Giving Compass’ Take:
• Caroline Fiennes explores the difficulties of assessing cost-effectiveness when it comes to education funding, suggesting that level-appropriate teaching and professional training show promise.
• The main takeaway is there’s still much to learn about impact in this field. Philanthropists who want to engage in education funding should be open to new ideas and adhere to rigorously-gathered data.
Rigorous evidence about both primary and secondary education is rather sparse, though primary education is better studied. Very few programs have been tested often enough, and in enough places, to give confidence about their effectiveness.
It is clear that there are two quite distinct challenges, however. The first is getting children to attend school (“participation”). The second is ensuring that they learn while there. Without the latter, schools are just holding pens for parents who are out working during the day. I’ve certainly visited schools like that.
On participation, many studies suggest that families weigh the costs of children attending school against the benefits. On the cost side, there might be cash costs (buying uniforms, for example); opportunity costs (children could otherwise be earning money), or time costs if the school is far away.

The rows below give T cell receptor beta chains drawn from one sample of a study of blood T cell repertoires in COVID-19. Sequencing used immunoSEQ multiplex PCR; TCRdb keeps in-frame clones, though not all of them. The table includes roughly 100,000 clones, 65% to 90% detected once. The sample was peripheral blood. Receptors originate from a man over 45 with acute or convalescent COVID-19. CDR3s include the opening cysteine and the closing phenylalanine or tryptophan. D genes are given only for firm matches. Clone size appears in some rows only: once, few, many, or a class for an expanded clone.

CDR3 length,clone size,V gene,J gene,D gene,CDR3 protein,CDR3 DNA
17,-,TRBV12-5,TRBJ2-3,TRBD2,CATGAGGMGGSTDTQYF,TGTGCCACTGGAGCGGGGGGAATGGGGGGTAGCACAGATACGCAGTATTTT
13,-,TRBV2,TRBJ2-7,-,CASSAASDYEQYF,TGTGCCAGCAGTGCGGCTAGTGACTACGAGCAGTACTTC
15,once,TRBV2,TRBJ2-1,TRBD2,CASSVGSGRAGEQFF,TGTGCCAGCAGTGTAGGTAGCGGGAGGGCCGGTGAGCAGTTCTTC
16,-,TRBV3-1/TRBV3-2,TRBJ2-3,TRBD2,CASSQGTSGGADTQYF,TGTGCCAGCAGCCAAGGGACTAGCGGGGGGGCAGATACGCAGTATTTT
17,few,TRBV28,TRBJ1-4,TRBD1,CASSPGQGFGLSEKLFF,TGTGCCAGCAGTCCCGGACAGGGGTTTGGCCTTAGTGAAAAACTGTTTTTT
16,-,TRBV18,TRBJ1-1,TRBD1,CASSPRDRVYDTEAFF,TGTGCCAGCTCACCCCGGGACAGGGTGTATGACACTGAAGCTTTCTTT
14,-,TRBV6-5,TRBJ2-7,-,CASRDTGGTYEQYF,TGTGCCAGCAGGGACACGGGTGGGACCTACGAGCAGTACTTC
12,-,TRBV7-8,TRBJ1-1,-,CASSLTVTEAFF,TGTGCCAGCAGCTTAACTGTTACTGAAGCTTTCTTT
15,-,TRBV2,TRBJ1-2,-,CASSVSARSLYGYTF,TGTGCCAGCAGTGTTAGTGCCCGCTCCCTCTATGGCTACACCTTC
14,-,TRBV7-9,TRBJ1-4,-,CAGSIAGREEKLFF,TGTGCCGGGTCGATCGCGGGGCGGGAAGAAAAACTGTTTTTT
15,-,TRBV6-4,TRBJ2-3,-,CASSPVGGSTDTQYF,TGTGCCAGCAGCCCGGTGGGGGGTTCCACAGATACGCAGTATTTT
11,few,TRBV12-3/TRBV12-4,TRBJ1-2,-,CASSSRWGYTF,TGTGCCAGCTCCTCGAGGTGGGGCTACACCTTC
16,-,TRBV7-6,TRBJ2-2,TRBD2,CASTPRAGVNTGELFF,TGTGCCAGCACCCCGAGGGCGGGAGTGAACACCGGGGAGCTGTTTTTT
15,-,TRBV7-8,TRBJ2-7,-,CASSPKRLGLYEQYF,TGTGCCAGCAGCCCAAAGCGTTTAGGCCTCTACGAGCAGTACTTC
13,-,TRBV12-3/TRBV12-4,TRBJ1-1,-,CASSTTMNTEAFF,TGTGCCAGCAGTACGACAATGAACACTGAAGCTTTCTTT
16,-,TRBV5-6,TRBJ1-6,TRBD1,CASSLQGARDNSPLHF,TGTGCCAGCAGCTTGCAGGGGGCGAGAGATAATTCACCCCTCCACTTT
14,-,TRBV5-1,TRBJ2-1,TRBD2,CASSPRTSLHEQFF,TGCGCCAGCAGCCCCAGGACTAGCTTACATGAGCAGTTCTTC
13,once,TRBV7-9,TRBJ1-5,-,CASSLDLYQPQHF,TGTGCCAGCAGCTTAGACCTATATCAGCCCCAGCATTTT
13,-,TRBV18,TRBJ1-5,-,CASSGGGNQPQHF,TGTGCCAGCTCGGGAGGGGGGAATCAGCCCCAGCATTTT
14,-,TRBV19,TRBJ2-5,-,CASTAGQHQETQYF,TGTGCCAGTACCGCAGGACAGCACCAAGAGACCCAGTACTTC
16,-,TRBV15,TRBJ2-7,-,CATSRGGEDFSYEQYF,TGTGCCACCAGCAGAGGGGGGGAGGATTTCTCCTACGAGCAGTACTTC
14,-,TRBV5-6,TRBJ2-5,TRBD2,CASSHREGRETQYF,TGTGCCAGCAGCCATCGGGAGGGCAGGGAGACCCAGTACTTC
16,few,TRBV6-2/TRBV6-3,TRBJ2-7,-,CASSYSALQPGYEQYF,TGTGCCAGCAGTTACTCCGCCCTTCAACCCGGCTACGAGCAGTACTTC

Giving money to families can therefore be effective, for instance via scholarship programs or “cash transfers”, often made on condition that the child fulfills a certain level of attendance. Where they are unconditional they might be targeted at particular demographic groups: the UK’s welfare benefits are a form of cash transfer, for example. In Kenya, providing a free school uniform (costing less than $8) reduced dropout rates among girls from 19 per cent to 16 per cent.
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On the benefit side, showing parents that each additional year that a child spends in school increases their eventual earnings can persuade them to keep children there for longer.
Learning is a different challenge. One program that consistently improves learning outcomes is “structured pedagogy”, such as providing lesson plans, regular monitoring and mentoring of teachers, and teaching problem-solving skills. The latter shifts the teaching away from rote learning and the traditional “sage on stage” approach.
Another successful approach is “teaching at the right level”, because many children may simply get left behind. And a third promising approach is individualized, repeated teacher training, focused on a specific task or tool.
Read the full article about what impactful education funding by Caroline Fiennes at Giving Evidence.
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